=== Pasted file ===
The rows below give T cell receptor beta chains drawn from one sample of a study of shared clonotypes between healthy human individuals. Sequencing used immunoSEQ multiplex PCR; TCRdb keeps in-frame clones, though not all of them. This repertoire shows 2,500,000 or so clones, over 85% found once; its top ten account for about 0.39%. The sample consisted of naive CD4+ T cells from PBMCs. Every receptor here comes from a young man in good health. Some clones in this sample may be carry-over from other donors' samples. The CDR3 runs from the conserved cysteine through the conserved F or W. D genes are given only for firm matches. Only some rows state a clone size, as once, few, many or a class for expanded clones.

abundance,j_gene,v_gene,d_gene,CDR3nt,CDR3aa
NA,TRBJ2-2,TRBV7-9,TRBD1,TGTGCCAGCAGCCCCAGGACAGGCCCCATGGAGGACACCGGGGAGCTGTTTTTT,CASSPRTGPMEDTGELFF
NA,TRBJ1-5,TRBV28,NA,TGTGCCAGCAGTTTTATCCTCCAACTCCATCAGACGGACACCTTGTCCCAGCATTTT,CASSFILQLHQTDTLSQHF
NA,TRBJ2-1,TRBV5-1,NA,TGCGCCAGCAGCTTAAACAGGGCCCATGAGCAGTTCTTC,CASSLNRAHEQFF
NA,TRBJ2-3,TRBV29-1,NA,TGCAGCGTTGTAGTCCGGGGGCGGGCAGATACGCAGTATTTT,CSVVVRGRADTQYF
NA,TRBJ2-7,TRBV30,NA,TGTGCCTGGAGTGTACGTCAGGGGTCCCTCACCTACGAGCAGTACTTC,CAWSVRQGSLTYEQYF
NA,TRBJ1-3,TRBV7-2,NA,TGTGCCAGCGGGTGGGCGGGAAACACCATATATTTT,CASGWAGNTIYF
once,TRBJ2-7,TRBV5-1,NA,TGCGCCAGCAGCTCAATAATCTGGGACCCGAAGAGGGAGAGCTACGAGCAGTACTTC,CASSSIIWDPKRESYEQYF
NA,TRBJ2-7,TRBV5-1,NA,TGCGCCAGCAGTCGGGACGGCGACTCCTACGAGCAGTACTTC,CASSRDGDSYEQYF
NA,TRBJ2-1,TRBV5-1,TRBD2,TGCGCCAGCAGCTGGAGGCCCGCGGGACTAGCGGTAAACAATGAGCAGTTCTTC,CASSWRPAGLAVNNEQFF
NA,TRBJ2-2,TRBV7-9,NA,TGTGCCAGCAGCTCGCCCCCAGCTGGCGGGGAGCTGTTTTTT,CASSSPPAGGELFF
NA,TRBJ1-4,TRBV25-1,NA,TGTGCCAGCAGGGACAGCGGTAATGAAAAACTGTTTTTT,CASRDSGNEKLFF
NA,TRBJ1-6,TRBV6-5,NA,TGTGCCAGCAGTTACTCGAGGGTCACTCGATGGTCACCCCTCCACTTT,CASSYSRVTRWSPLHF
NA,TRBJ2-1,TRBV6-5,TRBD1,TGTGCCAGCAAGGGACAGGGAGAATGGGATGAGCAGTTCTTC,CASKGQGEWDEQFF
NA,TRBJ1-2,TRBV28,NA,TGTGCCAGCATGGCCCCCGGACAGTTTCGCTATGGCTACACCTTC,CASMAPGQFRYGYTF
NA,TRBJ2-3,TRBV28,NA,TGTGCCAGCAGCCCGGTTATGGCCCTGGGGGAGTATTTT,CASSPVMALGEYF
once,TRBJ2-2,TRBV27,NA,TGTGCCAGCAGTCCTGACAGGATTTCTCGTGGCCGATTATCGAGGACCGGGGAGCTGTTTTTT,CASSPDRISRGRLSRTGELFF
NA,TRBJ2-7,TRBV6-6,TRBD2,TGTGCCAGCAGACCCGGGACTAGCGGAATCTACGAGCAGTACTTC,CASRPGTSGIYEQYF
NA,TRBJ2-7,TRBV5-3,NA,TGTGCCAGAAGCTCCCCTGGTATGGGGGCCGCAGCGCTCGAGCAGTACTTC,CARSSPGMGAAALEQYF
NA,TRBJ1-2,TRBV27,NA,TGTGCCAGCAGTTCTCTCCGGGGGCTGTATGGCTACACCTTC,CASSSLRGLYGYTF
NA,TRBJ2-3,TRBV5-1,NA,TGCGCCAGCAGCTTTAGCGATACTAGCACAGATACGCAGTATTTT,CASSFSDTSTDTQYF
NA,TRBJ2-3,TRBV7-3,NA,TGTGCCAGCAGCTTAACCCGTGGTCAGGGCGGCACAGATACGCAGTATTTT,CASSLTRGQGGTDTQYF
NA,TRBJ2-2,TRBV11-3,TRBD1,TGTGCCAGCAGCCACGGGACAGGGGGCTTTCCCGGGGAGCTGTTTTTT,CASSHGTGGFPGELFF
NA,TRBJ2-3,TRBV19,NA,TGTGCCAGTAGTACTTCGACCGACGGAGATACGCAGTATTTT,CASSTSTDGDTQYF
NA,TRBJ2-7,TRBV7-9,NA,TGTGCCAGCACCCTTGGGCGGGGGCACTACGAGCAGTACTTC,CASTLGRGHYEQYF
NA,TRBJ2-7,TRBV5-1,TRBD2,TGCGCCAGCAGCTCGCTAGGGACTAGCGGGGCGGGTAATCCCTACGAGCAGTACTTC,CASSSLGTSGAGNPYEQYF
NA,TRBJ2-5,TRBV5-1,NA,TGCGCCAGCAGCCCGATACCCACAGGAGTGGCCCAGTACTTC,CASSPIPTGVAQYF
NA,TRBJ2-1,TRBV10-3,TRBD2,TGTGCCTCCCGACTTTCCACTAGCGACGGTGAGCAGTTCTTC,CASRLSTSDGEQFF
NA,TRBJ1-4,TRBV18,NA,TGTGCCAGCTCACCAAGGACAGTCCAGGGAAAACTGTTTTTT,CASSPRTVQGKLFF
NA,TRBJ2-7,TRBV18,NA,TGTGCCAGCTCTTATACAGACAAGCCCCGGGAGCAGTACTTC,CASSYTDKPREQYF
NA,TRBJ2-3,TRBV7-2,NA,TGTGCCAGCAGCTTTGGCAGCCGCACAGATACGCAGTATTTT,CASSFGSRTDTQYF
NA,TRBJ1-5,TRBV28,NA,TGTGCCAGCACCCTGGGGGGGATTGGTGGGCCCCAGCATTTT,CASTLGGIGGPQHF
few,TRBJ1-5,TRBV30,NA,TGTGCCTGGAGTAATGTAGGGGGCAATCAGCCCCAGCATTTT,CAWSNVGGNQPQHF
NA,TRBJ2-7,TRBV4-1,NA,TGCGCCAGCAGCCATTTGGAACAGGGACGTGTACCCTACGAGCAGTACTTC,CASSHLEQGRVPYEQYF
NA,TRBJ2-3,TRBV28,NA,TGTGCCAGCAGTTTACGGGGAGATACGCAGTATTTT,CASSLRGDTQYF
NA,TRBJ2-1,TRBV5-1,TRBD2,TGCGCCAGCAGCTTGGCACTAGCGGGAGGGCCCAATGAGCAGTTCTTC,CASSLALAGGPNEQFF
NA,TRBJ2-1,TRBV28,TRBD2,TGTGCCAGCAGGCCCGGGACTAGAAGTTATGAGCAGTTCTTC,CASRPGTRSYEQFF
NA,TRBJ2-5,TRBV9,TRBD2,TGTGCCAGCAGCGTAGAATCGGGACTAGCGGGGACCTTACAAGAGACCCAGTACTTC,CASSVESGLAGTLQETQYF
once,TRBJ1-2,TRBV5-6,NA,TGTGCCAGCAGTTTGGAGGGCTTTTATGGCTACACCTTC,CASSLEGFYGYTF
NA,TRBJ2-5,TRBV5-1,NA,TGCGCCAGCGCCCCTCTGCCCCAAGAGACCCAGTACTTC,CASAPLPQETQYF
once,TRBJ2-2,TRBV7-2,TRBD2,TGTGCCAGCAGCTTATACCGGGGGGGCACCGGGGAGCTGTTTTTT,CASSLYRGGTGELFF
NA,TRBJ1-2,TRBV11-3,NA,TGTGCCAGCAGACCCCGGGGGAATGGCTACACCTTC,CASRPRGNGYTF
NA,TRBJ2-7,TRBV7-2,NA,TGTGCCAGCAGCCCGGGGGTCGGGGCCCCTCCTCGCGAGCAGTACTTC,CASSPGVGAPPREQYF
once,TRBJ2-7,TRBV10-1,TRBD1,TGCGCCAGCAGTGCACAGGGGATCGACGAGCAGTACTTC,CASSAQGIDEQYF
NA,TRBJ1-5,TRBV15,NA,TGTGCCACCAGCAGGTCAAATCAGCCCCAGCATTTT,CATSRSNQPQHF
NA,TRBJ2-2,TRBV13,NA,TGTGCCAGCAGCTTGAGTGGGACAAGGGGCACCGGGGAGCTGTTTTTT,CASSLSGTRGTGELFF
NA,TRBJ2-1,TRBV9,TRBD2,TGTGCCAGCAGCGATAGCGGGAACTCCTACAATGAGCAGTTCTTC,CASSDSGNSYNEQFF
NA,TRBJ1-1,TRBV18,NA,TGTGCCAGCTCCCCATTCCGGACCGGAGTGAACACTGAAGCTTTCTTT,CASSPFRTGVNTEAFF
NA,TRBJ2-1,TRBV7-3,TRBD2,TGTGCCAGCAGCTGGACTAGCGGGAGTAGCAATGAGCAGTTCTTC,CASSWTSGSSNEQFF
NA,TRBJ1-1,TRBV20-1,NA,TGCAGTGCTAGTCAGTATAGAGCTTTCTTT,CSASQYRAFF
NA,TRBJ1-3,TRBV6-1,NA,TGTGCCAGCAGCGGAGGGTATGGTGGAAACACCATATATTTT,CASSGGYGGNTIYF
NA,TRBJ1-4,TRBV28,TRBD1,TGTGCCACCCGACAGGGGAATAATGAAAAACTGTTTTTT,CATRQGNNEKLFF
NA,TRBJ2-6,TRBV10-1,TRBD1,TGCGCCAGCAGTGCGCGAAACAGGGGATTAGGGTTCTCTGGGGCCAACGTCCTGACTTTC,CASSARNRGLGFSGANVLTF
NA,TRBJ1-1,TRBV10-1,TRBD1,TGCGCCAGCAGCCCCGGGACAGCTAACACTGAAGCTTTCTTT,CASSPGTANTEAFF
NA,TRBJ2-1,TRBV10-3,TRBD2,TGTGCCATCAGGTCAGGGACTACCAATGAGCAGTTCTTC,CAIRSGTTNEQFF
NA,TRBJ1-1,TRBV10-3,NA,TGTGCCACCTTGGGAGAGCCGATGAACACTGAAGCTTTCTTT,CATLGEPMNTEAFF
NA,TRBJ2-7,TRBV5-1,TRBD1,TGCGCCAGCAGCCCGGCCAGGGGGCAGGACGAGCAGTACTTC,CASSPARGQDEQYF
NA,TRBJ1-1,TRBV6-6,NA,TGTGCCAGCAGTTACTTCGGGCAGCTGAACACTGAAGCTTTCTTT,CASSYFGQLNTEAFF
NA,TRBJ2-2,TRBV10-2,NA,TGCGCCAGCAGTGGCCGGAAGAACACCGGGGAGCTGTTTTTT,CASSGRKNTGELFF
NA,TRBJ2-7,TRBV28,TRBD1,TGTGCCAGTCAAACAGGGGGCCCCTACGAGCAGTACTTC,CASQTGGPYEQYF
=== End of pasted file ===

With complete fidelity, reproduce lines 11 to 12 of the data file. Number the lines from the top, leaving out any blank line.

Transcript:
NA,TRBJ2-1,TRBV5-1,TRBD2,TGCGCCAGCAGCTGGAGGCCCGCGGGACTAGCGGTAAACAATGAGCAGTTCTTC,CASSWRPAGLAVNNEQFF
NA,TRBJ2-2,TRBV7-9,NA,TGTGCCAGCAGCTCGCCCCCAGCTGGCGGGGAGCTGTTTTTT,CASSSPPAGGELFF